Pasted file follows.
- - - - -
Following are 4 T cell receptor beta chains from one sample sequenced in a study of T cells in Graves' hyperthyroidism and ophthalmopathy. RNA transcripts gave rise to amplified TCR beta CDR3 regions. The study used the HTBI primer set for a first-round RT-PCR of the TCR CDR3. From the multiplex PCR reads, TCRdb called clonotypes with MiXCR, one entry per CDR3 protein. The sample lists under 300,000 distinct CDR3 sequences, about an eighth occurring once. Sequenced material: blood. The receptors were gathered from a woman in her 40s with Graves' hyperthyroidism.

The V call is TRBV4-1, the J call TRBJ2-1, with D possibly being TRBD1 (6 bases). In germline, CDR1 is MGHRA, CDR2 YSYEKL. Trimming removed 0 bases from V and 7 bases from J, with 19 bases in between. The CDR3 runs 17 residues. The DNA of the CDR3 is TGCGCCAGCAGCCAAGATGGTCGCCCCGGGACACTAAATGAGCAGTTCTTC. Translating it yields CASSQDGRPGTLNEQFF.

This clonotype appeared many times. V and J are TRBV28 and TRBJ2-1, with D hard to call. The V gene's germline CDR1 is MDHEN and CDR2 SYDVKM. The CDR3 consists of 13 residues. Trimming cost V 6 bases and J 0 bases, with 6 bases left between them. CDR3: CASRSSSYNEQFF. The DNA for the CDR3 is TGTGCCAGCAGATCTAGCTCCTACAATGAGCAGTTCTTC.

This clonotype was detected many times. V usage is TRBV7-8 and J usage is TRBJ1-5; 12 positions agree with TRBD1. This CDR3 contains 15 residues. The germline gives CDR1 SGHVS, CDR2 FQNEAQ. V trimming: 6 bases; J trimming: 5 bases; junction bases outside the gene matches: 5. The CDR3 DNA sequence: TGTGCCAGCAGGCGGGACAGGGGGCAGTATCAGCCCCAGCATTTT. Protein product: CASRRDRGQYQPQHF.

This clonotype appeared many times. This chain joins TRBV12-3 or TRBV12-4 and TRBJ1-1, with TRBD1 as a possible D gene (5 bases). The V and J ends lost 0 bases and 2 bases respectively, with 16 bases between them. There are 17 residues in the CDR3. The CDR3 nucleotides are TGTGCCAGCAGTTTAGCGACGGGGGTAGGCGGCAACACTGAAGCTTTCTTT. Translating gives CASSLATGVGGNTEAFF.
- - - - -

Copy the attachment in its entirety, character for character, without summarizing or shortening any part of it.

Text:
Following are 4 T cell receptor beta chains from one sample sequenced in a study of T cells in Graves' hyperthyroidism and ophthalmopathy. RNA transcripts gave rise to amplified TCR beta CDR3 regions. The study used the HTBI primer set for a first-round RT-PCR of the TCR CDR3. From the multiplex PCR reads, TCRdb called clonotypes with MiXCR, one entry per CDR3 protein. The sample lists under 300,000 distinct CDR3 sequences, about an eighth occurring once. Sequenced material: blood. The receptors were gathered from a woman in her 40s with Graves' hyperthyroidism.

The V call is TRBV4-1, the J call TRBJ2-1, with D possibly being TRBD1 (6 bases). In germline, CDR1 is MGHRA, CDR2 YSYEKL. Trimming removed 0 bases from V and 7 bases from J, with 19 bases in between. The CDR3 runs 17 residues. The DNA of the CDR3 is TGCGCCAGCAGCCAAGATGGTCGCCCCGGGACACTAAATGAGCAGTTCTTC. Translating it yields CASSQDGRPGTLNEQFF.

This clonotype appeared many times. V and J are TRBV28 and TRBJ2-1, with D hard to call. The V gene's germline CDR1 is MDHEN and CDR2 SYDVKM. The CDR3 consists of 13 residues. Trimming cost V 6 bases and J 0 bases, with 6 bases left between them. CDR3: CASRSSSYNEQFF. The DNA for the CDR3 is TGTGCCAGCAGATCTAGCTCCTACAATGAGCAGTTCTTC.

This clonotype was detected many times. V usage is TRBV7-8 and J usage is TRBJ1-5; 12 positions agree with TRBD1. This CDR3 contains 15 residues. The germline gives CDR1 SGHVS, CDR2 FQNEAQ. V trimming: 6 bases; J trimming: 5 bases; junction bases outside the gene matches: 5. The CDR3 DNA sequence: TGTGCCAGCAGGCGGGACAGGGGGCAGTATCAGCCCCAGCATTTT. Protein product: CASRRDRGQYQPQHF.

This clonotype appeared many times. This chain joins TRBV12-3 or TRBV12-4 and TRBJ1-1, with TRBD1 as a possible D gene (5 bases). The V and J ends lost 0 bases and 2 bases respectively, with 16 bases between them. There are 17 residues in the CDR3. The CDR3 nucleotides are TGTGCCAGCAGTTTAGCGACGGGGGTAGGCGGCAACACTGAAGCTTTCTTT. Translating gives CASSLATGVGGNTEAFF.